5. Best of all, it's just fun for me. I've been patterning things here and there ever since I was 5 years old.

Now, here are a few small, postcard-sized (under 5 x 7") pieces I've done last month.

Freehand-Patterned Teapots - No preliminary pencil work for the pattens.
Pencil-Planned Patterned Cake - Here I penciled the pattern grids only. The patterns withing the squares are free-handed.
Pattern Vortex - This piece had a bit more penciling underneath the pen. For some of the triangles and squares I drew a few notches to space out the lines evenly.

Have a great week everyone!
Some prints and things at my Society6 shop, as always :)
{Facebook Art Page}

Tuesday, March 4, 2014

White Media Wonderland - Pencils and Pastels

Hi! It’s been a while since I’ve written something actually useful, hasn’t it?

In turn, today I’m starting to write a little bit about different white media like white pencils, chalk pastels, acrylics, gouache, and inks and when it’s best to use each of them.  I really love using white to render pattern details and to add luminosity, so I’m pretty excited to talk about it. Welcome to part one of three!

(For the record though, the following points are my opinions based on my personal experiences, and thus results may vary. Experimenting for yourself is truly the best way to discover which materials are best for you.)

Ok, let’s begin! First up are pencils. (P.S. - don't forget to click on the images to view them larger=) )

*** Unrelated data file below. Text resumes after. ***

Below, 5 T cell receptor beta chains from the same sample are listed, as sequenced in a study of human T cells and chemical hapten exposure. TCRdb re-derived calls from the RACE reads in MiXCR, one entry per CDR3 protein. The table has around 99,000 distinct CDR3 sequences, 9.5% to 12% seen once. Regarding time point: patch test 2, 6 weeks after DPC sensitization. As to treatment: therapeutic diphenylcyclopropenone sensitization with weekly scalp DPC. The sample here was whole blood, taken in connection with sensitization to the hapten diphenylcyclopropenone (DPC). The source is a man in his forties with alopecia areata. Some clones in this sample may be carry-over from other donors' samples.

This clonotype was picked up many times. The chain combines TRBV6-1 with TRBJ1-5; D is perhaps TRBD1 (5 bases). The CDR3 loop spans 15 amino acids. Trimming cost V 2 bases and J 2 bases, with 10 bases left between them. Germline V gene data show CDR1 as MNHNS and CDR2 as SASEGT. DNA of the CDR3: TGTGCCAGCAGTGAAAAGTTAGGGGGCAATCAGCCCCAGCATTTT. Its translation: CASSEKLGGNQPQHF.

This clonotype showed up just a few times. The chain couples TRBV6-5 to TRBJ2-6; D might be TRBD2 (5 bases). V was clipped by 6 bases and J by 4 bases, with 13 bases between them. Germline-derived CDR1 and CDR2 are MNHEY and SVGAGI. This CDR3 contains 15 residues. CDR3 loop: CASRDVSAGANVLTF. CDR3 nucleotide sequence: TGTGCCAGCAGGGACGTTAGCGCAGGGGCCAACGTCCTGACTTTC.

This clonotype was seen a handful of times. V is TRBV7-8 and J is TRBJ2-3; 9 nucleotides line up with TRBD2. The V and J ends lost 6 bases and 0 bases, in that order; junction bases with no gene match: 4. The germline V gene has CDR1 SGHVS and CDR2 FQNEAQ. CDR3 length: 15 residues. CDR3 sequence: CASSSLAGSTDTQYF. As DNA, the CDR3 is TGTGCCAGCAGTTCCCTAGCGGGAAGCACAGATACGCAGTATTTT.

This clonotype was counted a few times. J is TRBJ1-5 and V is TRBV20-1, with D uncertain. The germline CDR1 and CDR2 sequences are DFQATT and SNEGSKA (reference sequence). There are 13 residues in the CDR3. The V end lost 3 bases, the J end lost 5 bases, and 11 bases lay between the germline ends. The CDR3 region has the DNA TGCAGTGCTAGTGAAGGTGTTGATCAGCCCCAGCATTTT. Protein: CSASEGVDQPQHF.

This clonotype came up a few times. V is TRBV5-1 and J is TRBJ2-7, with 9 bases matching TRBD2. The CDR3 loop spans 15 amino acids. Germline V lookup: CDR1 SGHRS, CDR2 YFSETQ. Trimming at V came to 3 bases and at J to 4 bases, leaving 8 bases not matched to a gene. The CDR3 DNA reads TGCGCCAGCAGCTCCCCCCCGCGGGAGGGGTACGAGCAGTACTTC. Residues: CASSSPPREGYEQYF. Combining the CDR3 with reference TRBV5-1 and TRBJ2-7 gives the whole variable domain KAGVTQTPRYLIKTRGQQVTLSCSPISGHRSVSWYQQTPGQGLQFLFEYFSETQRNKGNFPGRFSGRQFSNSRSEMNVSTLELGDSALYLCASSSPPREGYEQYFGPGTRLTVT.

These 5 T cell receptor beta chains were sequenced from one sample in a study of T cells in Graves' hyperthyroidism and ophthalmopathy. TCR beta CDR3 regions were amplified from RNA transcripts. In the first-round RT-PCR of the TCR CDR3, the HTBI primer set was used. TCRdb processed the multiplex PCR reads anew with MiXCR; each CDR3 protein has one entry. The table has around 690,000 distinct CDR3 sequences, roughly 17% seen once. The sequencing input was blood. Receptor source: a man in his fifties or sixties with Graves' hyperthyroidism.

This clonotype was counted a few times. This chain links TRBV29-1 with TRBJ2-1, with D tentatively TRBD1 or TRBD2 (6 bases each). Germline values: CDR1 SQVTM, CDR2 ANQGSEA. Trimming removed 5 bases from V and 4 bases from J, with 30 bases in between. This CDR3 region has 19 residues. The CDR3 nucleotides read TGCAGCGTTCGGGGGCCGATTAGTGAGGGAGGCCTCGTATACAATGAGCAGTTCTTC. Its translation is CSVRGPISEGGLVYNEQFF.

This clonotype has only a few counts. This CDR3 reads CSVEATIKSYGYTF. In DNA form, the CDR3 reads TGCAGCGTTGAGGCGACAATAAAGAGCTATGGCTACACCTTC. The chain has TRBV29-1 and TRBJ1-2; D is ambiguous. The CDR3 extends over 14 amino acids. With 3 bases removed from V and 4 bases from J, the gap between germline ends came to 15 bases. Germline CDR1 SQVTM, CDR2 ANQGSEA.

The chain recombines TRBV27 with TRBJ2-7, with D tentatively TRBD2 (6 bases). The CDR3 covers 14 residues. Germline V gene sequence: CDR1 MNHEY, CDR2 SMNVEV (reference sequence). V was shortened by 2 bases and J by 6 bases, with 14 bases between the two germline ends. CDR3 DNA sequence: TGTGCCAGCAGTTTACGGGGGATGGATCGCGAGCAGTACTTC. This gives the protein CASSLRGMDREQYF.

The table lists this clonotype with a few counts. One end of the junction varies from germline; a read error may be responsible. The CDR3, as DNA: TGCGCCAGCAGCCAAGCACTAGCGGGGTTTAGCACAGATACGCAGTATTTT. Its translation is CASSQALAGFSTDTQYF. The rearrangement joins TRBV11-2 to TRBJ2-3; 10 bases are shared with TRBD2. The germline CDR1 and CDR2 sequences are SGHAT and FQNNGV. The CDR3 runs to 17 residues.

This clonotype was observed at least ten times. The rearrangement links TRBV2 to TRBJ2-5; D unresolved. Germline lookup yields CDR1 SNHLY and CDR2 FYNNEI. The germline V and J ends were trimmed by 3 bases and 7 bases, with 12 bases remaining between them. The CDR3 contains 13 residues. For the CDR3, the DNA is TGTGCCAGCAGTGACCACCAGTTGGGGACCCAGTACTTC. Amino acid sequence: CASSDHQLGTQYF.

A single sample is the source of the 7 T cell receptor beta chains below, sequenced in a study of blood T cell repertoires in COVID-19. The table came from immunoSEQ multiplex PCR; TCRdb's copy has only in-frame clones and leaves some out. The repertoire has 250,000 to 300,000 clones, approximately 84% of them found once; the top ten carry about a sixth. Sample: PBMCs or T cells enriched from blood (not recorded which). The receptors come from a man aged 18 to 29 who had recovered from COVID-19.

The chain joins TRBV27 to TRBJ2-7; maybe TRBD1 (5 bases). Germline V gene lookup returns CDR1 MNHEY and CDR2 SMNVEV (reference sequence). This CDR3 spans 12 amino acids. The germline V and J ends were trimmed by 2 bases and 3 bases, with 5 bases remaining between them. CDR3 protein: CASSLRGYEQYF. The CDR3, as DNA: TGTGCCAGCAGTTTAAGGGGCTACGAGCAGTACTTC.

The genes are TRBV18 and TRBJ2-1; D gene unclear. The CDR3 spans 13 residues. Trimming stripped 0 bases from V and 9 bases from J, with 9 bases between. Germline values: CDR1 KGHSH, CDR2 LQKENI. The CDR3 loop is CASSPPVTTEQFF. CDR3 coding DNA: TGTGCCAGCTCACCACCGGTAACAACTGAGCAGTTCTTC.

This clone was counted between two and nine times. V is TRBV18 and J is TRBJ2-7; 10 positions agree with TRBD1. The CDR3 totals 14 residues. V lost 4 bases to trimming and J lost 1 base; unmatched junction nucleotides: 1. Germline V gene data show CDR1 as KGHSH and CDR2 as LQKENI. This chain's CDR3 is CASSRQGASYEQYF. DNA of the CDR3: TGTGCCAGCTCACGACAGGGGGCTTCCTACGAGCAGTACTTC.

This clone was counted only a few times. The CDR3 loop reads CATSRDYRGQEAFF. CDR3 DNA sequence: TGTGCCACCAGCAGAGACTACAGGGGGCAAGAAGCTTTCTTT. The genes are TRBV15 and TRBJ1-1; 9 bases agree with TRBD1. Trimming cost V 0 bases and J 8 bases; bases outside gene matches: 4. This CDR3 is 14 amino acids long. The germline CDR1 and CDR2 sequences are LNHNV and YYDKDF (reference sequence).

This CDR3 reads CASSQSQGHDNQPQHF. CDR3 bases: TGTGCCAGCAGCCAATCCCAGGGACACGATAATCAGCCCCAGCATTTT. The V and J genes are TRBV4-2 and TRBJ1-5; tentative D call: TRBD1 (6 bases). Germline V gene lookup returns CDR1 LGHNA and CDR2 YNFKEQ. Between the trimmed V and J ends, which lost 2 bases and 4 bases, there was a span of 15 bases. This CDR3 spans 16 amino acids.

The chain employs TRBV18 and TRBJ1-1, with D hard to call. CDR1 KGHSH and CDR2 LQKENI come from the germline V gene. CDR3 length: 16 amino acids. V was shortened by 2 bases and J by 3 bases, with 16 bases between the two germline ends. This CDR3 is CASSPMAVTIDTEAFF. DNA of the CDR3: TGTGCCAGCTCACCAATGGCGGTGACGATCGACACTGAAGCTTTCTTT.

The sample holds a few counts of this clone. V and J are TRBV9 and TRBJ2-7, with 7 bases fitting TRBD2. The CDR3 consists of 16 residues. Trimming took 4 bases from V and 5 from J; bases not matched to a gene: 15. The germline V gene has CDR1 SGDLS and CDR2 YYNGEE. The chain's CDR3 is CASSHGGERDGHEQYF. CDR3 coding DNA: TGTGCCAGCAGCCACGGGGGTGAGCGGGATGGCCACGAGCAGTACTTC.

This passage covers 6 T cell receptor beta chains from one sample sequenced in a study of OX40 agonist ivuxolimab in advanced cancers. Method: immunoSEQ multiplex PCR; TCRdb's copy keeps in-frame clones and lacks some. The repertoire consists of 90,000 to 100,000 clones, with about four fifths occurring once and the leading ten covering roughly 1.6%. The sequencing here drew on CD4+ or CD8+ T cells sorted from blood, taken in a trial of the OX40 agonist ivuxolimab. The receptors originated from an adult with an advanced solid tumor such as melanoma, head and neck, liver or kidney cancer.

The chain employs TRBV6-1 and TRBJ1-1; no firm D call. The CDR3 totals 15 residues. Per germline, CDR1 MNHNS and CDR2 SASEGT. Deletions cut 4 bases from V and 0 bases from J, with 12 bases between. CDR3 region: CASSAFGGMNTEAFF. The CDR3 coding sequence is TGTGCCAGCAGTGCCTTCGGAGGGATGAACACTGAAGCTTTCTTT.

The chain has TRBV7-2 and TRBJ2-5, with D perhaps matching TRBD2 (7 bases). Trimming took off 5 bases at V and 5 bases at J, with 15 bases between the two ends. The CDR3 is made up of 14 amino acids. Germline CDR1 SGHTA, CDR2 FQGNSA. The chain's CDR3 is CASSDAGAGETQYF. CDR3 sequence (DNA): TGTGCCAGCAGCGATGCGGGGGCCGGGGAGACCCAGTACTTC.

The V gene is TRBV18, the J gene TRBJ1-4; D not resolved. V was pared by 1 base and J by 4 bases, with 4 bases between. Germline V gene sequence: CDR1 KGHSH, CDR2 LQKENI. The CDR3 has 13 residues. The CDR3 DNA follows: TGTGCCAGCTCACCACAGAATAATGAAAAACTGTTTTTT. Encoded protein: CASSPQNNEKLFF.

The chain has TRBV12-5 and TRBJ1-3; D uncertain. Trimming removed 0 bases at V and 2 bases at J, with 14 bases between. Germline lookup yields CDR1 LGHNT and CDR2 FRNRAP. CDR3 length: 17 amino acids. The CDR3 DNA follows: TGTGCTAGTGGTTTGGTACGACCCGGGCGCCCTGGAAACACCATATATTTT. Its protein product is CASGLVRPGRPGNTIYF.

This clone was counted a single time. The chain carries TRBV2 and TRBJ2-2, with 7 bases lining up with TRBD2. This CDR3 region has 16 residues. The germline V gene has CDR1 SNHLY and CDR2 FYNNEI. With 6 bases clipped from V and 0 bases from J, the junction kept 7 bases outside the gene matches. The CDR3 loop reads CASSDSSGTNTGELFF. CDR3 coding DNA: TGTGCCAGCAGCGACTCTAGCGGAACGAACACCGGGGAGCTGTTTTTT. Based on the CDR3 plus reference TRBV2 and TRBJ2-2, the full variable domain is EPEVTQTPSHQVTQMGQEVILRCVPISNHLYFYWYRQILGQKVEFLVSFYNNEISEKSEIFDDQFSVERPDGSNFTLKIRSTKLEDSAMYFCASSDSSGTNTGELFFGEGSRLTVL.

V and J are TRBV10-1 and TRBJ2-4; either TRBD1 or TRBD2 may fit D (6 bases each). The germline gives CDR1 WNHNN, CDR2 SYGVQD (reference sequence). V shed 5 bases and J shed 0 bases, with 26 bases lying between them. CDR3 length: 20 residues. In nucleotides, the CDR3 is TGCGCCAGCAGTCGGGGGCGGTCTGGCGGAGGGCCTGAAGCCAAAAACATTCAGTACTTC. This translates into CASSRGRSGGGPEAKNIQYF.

1. Pencils - Conté and Water-soluble

White pencils can be great for rendering fine details like whiskers, fur, hair, and flying pollen (or as I like to call it - fairy dust). The reason they’re good for such tasks is because they are quite easy to control. All that is necessary is a sharpened tip and with a few gestures there are nice, sharp highlights.

Pencils are also good for building up subtle, glowing highlights. With a dulled tip, smooth accents – like the sheen of skin – can be created through repeated layering and steady pressure of pencil to paper.

They sound pretty good, don’t they? And they certainly can be, but they can also be fairly fussy, because the mentioned techniques don’t work in all circumstances.

For example, sharp lines and bright white highlights can be difficult to achieve atop pencil drawings that are rendered so tightly that their surface is shiny. To show through, the white needs to come in contact with the tooth of the drawing surface.

Another unfortunate thing that might happen is that the highlights may come out too faint or they can actually smudge the pencil colour(s) underneath, which may not be the effect you’re going for. Smudging tends to happen most when you’re pressing the white pencil down vigorously on dark colours.

On the other hand, these issues of smudging and being too faint, don't seem to happen when layering white conté-type pencils on top of ink wash and watercolour paintings. This General's Charcoal White pencil I bought recently was easy to apply.

Afterward, I did have to handle the painting carefully because if I rubbed the pencil, it would fade.

For best results I suggest using white pencils when you’re drawing on darker paper and when you’re using fewer other colours, and when you're using them final touch up tools in your paintings.